The Oklahoma City National Memorial
We found ourselves at the Oklahoma City National Memorial by accident. We were walking back to our hotel on our last day in town, and we passed it, quiet and looming in its spot adjacent to the main road on which we walked. We’d hoped to make a pilgrimage there but had accepted that we wouldn’t have time, and then there it was: unavoidable.
On April 19, 1995, the federal building that stood on this spot was bombed, in what became the deadliest act of domestic terrorism to have occurred on U.S. soil. 168 people died in the attack, including 19 children who were at a daycare located inside of the building. Most died not from the blast itself, but from when the building collapsed.
At the north and east end of the memorial are pieces of salvaged granite from the original building, which comprise the Survivors’ Wall. It is engraved with the names of the more than 600 survivors of the attack.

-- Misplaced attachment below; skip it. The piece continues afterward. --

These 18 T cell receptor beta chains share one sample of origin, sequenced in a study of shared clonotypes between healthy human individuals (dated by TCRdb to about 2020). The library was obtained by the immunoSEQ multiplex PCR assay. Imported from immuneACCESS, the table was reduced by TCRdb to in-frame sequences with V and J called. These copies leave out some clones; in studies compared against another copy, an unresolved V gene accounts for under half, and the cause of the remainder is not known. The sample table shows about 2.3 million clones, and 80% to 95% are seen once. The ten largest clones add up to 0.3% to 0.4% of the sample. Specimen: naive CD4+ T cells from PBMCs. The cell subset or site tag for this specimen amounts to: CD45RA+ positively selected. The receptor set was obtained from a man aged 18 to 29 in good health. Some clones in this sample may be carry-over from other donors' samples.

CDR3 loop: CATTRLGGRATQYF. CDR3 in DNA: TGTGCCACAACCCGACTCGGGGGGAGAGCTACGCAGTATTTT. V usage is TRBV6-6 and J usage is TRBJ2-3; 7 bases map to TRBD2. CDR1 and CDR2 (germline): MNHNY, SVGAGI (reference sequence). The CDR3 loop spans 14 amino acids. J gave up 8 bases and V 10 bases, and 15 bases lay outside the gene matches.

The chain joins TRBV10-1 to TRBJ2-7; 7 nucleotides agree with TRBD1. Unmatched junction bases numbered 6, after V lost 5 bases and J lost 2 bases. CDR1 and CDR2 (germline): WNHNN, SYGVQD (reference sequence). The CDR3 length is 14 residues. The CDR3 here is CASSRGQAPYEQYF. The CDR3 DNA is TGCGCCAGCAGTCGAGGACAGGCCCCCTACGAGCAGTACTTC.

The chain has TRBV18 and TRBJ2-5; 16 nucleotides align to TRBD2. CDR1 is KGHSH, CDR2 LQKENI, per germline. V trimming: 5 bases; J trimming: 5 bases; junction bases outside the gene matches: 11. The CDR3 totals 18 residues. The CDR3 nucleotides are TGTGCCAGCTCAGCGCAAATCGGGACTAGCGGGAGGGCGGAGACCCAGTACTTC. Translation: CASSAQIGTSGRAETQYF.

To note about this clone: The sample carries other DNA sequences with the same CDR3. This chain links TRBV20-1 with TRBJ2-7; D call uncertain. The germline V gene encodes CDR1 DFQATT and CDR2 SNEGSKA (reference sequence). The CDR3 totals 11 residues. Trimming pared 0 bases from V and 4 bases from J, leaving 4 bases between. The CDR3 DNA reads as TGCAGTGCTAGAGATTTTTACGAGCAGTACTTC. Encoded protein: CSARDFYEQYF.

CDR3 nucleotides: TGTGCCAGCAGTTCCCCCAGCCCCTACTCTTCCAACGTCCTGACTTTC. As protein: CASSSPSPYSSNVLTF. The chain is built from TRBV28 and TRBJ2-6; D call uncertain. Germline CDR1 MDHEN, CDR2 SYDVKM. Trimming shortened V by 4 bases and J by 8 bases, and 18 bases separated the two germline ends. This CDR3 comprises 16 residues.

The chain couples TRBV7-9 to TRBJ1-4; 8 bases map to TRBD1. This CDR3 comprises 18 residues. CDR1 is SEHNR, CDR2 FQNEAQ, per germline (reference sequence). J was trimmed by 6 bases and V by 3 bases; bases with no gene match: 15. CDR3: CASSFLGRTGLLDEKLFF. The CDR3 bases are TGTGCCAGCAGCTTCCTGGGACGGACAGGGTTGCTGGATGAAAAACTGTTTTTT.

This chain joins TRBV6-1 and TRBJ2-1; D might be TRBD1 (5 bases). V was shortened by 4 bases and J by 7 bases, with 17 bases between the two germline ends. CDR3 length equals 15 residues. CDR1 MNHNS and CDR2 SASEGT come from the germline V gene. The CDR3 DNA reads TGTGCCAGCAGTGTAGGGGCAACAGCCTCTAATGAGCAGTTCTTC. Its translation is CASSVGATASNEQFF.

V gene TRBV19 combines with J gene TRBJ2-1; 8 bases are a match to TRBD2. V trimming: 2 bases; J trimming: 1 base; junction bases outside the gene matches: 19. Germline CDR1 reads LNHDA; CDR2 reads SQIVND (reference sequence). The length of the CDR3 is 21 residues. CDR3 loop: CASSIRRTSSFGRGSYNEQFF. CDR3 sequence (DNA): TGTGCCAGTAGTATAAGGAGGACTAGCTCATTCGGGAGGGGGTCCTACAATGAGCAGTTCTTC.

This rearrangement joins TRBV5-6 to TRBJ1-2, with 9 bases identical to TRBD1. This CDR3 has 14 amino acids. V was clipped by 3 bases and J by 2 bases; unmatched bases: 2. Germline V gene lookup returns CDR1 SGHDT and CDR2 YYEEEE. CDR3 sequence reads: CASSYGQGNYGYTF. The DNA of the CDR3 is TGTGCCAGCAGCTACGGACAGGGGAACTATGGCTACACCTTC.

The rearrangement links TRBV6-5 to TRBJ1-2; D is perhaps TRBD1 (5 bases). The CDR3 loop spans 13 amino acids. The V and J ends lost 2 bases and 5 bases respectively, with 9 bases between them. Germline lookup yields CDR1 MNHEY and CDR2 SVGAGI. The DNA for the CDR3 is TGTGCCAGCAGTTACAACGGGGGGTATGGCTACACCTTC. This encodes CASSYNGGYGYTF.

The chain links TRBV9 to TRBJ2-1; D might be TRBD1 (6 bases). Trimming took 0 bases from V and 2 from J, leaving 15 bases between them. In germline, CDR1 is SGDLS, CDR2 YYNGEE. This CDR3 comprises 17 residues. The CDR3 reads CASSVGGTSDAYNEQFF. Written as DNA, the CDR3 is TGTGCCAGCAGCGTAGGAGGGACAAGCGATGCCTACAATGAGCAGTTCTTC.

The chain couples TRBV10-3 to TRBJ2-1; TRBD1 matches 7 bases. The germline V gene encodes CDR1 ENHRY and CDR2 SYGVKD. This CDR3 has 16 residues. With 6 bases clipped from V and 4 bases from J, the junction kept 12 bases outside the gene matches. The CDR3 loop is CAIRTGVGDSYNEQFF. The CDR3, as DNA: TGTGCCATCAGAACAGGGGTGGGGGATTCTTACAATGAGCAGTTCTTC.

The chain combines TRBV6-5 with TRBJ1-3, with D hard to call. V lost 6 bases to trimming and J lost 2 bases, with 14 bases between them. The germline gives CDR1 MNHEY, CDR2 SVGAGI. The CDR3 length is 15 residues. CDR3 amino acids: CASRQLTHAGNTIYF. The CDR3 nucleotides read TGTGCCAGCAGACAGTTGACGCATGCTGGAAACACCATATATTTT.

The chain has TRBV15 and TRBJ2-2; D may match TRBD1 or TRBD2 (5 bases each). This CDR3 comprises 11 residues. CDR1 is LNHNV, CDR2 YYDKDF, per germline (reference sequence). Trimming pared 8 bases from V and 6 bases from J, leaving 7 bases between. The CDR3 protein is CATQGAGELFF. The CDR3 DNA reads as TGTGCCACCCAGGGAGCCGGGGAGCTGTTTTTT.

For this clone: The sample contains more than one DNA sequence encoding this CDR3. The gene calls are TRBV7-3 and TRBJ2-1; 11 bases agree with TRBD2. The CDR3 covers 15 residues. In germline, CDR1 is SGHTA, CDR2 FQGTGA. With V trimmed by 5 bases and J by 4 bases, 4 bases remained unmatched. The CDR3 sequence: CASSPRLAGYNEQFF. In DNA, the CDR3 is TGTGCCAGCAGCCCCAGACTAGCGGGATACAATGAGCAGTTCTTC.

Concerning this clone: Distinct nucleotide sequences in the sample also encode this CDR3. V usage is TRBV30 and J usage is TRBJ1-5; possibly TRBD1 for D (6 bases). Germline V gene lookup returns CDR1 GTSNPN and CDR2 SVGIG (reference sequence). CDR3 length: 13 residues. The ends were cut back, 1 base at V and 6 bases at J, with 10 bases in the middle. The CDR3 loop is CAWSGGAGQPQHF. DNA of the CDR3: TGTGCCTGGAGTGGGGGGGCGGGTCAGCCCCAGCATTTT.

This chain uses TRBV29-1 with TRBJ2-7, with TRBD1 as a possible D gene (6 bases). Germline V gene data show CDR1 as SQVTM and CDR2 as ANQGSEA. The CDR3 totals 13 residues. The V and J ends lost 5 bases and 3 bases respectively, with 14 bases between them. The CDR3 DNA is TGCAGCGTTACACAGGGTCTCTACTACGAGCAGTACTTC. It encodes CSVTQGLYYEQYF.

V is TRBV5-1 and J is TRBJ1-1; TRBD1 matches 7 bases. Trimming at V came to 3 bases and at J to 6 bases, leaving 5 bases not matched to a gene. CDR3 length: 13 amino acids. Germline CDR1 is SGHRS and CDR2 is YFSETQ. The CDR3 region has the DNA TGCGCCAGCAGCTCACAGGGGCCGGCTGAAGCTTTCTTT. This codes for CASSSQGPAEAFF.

Precisely where the building had once stood are nine rows of metal chairs – a row for each floor of the building. Each chair is engraved with the name of someone who died in the bombing. There are smaller chairs to denote the children who perished.
At the center of the memorial is a large reflecting pool, and it is flanked my tall pillars at either side, denoting the time of the “last moments of peace” (9:01) and the time when “recovery began” (9:03).
It is an incredibly beautiful, if somber, place. I’m glad we were able to see it, even if we did happen by it on accident.
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